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Montréal-Pierre Elliott Trudeau International Airport ( ) or Montréal-Trudeau, formerly known as Montréal-Dorval International Airport, is located in the city of Dorvalmarker, on the Island of Montrealmarker, from Montrealmarker's downtown core. It is an International Airport serving Greater Montreal, along with the regions of northern Vermontmarker and New Yorkmarker.

The airport is one of two managed and operated by Aéroports de Montréal (ADM), a not-for-profit corporation without share capital; the other airport is Montréal-Mirabelmarker northwest of Montreal, which was initially intended to replace the one in Dorval but now deals almost solely with cargo. Montréal-Trudeau is owned by Transport Canada, which has a 60-year lease with Aéroports de Montréal, as per Canada's National Airport Policy of 1994.

Trudeau is the busiest airport in the province of Quebecmarker, the third busiest airport in Canada by passenger traffic and fourth busiest by aircraft movements, with 12,813,199 passengers and 225,219 aircraft movements in 2008. It is one of eight Canadian airports with United States border preclearance and is one of the main gateways into Canada with 7,535,232 or 58.8% of its passengers being on non-domestic flights, the highest proportion amongst Canada's airports during 2008. It is one of four Air Canada hubs, and, in that capacity, serves mainly Quebec, the Atlantic Provincesmarker and Eastern Ontario.

Airlines servicing Trudeau offer flights to Africa, Asia, the Caribbeanmarker, Central America, Europe, Mexicomarker, the United Statesmarker, and other destinations within Canada. It is the only Canadian airport that offers non-stop service to Africa and it also contains the second largest duty-free shop in North America and largest in Canada. The airport is headquarters and large Hub for Air Canada, the country's largest airline, Air Transat, the country's largest charter airline, and Air Inuit. It is also a hub for CanJet, Sunwing Airlines and Skyservice. It also plays a role in general aviation as home to the headquarters of Innotech-Execair, Starlink, ACASS and Maintenance Repair & Overhaul (MRO) facilities of Air Canada, Air Transat, MJet and ExcelTech. Transport Canada operates a Civil Aviation Maintenance, Repair and Overhaul facility on site, with a fleet of Government owned and operated civil aircraft. Bombardier Aerospace has an assembly facility on site to build regional jets and Challenger business jets.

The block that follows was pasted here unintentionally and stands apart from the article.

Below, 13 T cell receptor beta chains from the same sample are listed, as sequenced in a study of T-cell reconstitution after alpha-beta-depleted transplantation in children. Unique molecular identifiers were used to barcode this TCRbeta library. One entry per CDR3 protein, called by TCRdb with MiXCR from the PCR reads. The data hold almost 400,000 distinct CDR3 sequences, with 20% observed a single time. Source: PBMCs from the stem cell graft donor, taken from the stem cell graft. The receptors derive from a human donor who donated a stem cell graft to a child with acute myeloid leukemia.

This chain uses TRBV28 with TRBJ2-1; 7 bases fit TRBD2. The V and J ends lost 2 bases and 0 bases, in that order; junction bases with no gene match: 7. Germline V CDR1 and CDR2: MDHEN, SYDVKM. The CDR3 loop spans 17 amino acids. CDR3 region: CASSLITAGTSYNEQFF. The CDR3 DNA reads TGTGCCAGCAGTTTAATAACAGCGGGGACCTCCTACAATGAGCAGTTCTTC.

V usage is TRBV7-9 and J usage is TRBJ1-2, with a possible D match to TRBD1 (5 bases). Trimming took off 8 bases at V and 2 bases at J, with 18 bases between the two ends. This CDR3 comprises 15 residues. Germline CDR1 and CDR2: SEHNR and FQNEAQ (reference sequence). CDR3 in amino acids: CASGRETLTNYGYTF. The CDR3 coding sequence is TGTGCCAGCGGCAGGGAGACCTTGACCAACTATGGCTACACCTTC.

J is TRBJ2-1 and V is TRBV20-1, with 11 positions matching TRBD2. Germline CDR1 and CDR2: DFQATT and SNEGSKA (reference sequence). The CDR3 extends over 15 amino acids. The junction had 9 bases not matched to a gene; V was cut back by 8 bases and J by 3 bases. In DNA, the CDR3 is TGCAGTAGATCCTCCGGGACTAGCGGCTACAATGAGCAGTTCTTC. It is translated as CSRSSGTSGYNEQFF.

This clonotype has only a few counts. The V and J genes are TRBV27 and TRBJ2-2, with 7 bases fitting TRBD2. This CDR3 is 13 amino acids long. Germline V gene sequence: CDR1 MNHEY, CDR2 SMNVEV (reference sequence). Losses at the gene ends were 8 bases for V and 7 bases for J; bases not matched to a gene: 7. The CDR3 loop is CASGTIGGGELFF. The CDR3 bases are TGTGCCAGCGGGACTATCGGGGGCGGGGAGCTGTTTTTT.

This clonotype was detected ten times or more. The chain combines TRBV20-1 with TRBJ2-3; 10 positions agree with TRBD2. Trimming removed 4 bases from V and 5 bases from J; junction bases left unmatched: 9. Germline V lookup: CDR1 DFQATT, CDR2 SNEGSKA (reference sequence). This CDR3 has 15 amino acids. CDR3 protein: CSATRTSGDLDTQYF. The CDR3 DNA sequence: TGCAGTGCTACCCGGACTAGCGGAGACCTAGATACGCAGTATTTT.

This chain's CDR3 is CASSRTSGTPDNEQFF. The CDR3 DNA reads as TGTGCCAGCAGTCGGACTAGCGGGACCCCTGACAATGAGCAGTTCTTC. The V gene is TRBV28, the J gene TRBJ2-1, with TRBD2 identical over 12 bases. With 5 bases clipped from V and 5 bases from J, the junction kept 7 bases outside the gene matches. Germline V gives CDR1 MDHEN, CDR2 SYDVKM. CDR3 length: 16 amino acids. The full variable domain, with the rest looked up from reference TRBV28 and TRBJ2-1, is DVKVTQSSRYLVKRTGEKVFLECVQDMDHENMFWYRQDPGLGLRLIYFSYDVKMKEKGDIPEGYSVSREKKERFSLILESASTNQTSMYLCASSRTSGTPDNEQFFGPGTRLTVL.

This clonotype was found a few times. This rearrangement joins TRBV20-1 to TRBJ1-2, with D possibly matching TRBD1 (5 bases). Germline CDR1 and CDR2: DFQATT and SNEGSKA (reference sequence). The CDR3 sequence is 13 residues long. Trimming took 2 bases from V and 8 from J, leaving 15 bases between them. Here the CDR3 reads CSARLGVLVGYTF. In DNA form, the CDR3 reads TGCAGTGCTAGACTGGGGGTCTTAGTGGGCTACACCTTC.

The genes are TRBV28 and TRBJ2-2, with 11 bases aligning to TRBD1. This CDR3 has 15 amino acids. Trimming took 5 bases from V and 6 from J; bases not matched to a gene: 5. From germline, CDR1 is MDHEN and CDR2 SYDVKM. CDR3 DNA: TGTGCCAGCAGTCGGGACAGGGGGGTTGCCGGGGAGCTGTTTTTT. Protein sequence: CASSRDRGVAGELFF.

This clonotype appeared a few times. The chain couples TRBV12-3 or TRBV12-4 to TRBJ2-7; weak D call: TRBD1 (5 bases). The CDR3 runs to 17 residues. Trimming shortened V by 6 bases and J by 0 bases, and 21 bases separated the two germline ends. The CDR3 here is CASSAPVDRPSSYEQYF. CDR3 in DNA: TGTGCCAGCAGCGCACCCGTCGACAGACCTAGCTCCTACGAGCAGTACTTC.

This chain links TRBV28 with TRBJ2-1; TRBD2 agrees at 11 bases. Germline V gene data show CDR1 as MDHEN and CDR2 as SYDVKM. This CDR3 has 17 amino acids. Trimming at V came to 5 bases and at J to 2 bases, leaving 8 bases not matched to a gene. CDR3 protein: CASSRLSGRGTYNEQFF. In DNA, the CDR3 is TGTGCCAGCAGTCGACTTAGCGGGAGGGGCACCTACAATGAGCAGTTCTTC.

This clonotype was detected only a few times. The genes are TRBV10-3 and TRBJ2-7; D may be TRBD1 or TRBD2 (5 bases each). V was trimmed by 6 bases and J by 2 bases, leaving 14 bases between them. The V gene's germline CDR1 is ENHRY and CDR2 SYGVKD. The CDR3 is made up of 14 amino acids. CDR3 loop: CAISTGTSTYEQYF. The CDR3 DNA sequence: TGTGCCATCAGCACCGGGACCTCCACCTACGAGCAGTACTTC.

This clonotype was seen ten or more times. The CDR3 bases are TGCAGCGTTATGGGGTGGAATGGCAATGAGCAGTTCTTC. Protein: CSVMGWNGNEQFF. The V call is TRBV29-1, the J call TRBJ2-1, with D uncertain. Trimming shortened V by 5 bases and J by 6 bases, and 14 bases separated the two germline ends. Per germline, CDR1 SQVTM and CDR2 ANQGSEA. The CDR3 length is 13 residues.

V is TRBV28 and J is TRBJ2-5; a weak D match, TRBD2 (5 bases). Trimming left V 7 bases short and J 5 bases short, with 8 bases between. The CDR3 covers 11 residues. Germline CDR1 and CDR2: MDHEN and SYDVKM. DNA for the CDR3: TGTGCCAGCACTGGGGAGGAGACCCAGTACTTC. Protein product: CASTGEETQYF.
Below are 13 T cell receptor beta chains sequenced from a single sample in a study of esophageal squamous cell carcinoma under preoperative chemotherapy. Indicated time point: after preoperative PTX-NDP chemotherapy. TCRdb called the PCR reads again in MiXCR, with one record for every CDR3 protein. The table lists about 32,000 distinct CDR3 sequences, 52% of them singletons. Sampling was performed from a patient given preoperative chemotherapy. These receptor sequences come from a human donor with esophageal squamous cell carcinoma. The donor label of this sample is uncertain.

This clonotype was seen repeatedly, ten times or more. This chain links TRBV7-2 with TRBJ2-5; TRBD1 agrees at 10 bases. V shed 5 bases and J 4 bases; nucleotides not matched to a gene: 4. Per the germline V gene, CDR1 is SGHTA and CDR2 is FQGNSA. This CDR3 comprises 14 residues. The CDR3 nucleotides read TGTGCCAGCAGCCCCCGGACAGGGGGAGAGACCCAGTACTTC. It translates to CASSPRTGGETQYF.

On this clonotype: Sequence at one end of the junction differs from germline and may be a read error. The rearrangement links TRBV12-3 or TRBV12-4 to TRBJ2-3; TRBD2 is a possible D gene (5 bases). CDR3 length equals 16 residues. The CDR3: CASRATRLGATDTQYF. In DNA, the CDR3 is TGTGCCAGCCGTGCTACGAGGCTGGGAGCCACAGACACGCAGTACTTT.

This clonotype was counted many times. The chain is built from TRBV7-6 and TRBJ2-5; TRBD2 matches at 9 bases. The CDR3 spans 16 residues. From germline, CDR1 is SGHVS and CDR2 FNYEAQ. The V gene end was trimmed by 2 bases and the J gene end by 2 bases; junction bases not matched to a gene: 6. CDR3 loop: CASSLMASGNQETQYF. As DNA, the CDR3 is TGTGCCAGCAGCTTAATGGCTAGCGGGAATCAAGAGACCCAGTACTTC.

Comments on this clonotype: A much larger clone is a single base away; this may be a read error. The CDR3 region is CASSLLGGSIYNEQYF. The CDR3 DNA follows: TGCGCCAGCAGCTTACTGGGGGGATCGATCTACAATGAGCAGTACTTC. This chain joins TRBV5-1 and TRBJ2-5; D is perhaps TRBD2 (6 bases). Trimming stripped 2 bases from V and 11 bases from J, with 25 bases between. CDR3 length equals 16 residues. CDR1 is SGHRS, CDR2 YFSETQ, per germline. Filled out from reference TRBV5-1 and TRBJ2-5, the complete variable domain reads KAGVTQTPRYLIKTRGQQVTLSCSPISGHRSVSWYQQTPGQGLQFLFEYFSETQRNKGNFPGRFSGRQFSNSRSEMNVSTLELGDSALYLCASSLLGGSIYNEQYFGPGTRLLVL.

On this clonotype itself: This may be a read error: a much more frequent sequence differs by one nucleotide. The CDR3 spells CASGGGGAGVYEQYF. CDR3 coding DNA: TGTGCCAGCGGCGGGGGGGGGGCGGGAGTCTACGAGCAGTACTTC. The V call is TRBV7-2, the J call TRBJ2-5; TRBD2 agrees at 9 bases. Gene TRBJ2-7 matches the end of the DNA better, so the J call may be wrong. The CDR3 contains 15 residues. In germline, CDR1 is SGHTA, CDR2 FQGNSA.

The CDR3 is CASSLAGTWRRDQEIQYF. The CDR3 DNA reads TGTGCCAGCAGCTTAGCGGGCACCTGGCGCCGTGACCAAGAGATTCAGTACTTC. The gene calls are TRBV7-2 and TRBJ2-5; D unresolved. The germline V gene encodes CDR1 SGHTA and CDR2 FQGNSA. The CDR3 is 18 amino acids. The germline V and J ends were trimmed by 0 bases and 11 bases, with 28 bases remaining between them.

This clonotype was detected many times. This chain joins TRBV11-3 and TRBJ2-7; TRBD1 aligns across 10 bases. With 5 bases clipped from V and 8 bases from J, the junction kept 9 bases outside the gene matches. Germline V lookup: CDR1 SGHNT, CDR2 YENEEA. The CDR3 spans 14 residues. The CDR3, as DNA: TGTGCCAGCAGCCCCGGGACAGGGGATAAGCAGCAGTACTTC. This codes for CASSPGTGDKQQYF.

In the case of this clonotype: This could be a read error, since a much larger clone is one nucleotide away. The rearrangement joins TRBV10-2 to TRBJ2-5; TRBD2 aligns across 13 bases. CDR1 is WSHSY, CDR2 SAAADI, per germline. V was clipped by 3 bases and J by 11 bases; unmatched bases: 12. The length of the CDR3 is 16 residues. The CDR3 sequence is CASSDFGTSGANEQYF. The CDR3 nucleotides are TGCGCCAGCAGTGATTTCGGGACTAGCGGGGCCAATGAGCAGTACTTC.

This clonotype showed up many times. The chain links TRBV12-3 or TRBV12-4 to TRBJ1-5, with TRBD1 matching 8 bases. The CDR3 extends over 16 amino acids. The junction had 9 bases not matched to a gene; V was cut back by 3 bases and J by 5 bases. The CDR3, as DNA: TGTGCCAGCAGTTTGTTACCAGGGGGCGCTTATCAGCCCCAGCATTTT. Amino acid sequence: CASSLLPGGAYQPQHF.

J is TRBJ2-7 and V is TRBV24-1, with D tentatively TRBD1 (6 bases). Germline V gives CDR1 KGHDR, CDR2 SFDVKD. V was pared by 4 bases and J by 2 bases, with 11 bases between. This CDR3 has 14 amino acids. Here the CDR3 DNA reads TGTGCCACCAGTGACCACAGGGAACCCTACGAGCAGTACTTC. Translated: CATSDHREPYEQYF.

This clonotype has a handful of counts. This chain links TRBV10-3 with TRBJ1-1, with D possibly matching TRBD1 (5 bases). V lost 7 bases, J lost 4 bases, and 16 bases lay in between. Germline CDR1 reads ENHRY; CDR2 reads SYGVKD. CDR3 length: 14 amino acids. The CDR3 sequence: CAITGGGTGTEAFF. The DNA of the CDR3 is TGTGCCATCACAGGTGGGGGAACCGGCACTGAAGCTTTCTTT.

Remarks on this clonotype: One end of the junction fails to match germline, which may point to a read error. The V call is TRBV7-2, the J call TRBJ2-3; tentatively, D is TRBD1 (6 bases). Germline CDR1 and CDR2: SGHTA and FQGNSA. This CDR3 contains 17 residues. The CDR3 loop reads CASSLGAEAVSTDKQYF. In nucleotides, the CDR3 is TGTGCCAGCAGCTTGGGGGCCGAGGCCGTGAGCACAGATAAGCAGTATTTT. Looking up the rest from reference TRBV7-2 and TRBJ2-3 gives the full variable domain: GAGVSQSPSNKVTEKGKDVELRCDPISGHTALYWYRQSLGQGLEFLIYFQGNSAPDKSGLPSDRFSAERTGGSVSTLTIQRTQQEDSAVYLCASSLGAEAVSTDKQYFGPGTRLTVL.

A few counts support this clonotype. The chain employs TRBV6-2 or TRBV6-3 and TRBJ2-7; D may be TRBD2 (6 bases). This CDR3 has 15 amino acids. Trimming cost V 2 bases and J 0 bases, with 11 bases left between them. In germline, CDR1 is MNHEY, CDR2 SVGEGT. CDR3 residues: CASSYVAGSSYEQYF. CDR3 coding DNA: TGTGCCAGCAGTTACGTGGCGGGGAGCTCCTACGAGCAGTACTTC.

History

Terminal of Trudeau Airport

Early days

The birth of Dorval Airport was in the 1940s. At the time, it was becoming clear that the Saint-Hubert Airportmarker (Montreal's first official airport, in operation since 1927) could no longer meet the city's growing aviation needs. The Minister of Transport purchased the land at the Dorval Race Track, thus ensuring the best possible location for the new airport. Montréal-Dorval International Airport went into operation on September 1, 1941, as RCAF Station Lachine with three paved runways. By 1946, the airport was already hosting more than a quarter of a million passengers a year, growing to more than a million by the mid-1950s. It was primarily chosen as an airport because of good weather and few foggy days. During World War II thousands of Allied aircraft passed through Dorval on the way to Englandmarker. At one time Dorval was the major transatlantic hub for commercial aviation and the busiest airport in Canada with airlines such as British Overseas Airways Corporation (B.O.A.C) landing at Dorval en route to New York Citymarker.